In 1974 this was likely an unpopular opinion and in 2014 it is unheard of. He’d be labelled a troll now, a person baiting clicks by titling something with an outrageous title, like, say, “Worst Best Picture” or something equally odious. In all seriousness, I use this review in lieu of talking about The Godfather Part II because it’s not important that I sit here and tell you that one of the greatest achievements of acting, storytelling, and composition is incredible. It’s important that we consider that we are all capable of being wrong — so, so, so wrong — on a long enough timeline. Reviews are still a net positive, and this guy is no worse for being wrong, but that kind of thinking will explain things like The ArtistBraveheart, and Gladiator 50 years from now, when people wonder how we were ever so wrong. We were because we are human, and art hits us all differently. This is one you should see — dark light bulbs and all — for yourself. The odds are very low (but not impossible, apparently) that you’ll be disappointed.

The Best Part: Pacino’s Michael Corleone, who is just trudging towards whatever is happening next. He’s the engine that drives everything, but The Godfather Part II is just as much about what the powerful can’t make happen as it is about what they can. The sadness engulfs him and he walks around both about to explode in anger and about to dissolve in resignation, and the result would be enough to carry a much, much lesser movie.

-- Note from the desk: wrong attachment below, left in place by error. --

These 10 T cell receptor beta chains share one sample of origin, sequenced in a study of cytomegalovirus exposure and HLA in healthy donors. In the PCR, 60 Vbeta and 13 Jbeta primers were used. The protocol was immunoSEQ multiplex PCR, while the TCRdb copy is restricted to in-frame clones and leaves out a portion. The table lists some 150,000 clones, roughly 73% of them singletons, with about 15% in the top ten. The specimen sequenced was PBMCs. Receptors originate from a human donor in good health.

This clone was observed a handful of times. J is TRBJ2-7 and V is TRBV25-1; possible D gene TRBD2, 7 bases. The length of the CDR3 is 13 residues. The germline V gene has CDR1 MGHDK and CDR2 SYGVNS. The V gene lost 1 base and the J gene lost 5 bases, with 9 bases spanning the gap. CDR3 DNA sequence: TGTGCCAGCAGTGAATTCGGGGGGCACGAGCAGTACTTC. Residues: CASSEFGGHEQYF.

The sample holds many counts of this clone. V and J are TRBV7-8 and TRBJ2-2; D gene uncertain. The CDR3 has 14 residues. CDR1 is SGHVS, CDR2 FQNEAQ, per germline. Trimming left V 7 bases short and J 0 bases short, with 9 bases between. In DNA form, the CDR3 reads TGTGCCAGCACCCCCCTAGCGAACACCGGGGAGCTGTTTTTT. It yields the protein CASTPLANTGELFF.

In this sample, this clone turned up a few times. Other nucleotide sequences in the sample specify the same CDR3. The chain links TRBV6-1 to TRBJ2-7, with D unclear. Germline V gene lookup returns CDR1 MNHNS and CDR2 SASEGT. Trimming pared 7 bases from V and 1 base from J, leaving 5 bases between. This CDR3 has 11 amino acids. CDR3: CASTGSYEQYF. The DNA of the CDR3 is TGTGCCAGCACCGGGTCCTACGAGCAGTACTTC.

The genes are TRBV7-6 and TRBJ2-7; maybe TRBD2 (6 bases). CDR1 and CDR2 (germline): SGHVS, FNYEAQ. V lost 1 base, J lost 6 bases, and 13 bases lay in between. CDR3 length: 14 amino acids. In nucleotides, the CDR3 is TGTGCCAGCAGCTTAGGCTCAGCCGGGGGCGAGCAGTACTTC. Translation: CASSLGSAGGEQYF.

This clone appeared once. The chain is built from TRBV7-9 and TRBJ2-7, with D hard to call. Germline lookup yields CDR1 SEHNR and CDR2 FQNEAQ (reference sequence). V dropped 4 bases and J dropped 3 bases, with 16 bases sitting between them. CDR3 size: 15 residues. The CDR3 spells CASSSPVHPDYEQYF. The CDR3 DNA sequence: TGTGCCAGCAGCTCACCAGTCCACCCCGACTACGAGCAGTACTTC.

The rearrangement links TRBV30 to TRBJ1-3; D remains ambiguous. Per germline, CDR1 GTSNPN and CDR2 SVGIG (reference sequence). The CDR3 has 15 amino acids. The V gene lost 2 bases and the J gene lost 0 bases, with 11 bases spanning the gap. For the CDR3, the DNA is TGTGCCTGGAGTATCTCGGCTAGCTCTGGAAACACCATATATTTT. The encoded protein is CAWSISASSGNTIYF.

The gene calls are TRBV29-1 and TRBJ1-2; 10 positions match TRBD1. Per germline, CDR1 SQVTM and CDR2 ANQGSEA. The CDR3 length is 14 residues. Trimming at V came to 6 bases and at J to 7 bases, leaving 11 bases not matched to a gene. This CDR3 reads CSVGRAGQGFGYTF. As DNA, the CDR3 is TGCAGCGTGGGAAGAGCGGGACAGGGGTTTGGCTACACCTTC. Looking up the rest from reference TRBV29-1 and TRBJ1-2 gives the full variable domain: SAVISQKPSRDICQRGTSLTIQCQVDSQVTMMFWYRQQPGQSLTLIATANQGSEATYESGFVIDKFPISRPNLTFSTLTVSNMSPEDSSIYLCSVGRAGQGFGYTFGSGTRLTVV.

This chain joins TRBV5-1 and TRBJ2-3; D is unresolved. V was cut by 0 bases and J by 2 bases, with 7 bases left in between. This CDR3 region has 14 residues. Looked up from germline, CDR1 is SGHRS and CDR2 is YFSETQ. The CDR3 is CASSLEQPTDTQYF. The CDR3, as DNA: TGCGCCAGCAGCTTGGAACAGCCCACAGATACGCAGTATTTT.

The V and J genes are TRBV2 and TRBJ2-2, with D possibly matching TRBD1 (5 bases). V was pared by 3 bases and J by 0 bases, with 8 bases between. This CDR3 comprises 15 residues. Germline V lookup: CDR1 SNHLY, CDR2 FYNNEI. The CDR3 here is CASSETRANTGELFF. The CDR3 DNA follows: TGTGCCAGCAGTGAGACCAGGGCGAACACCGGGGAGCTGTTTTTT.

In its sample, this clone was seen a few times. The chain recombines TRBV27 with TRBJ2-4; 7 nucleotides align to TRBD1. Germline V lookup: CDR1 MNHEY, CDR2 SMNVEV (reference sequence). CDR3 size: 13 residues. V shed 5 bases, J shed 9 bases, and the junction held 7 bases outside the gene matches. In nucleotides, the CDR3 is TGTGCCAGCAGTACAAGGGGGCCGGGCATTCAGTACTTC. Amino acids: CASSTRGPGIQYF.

The Worst Part: I really struggled to find something for this space. I love the structure of telling one story inside of another one, but I guess you could take issue with it. I don’t think there are problems with this movie, as much of a cop out as that may be.

Is It Better or Worse than Crash? It’s very possibly the greatest movie on this list, even if it isn’t my favorite. If you disagree, that’s okay, but you no doubt still hold the achievement of The Godfather Part II in high esteem. If you don’t, well, I know a guy in 1974 that would love to have a drink with you.

Worst Best Picture Archives: Crash | Terms of Endearment | Forrest Gump | All About Eve | The Apartment | No Country for Old Men | Gentleman’s Agreement | 12 Years a SlaveThe Last Emperor | The Silence of the Lambs | The Artist | A Man for All Seasons | Platoon | The Lord of the Rings: The Return of the King | The King’s Speech | Rain Man | The Departed | The Bridge on the River Kwai | Marty | Gigi | It Happened One Night | Driving Miss Daisy | Shakespeare in Love | Wings | Midnight Cowboy | Rocky | Gone with the Wind | Chicago | Gladiator | Cavalcade | The Greatest Show on Earth | You Can’t Take It With You | The Best Years of Our Lives | The GodfatherCasablancaGrand Hotel | Kramer vs. Kramer | The French Connection | In the Heat of the Night | An American in Paris | Patton | Mrs. Miniver | Amadeus | Crash, Revisited | How Green Was My Valley | American Beauty | West Side Story | The Sting | Tom Jones | Dances with Wolves | Going My Way | The Hurt Locker | The Life of Emile Zola | Slumdog Millionaire | The Deer Hunter | Around the World in 80 Days  | Chariots of Fire | Mutiny on the Bounty | Argo | From Here to Eternity | Ordinary People | The Lost Weekend | All the King’s Men | Rebecca | A Beautiful Mind | Titanic | The Broadway  Melody | The Sound of Music | On the Waterfront | Unforgiven | Million Dollar Baby | My Fair Lady | HamletBraveheart | Oliver! | The English Patient | Lawrence of Arabia | Cimarron | One Flew Over the Cuckoo’s Nest | All Quiet on the Western Front | The Great Ziegfeld | Out of AfricaSchindler’s ListGandhi | Ben-Hur | The Godfather Part II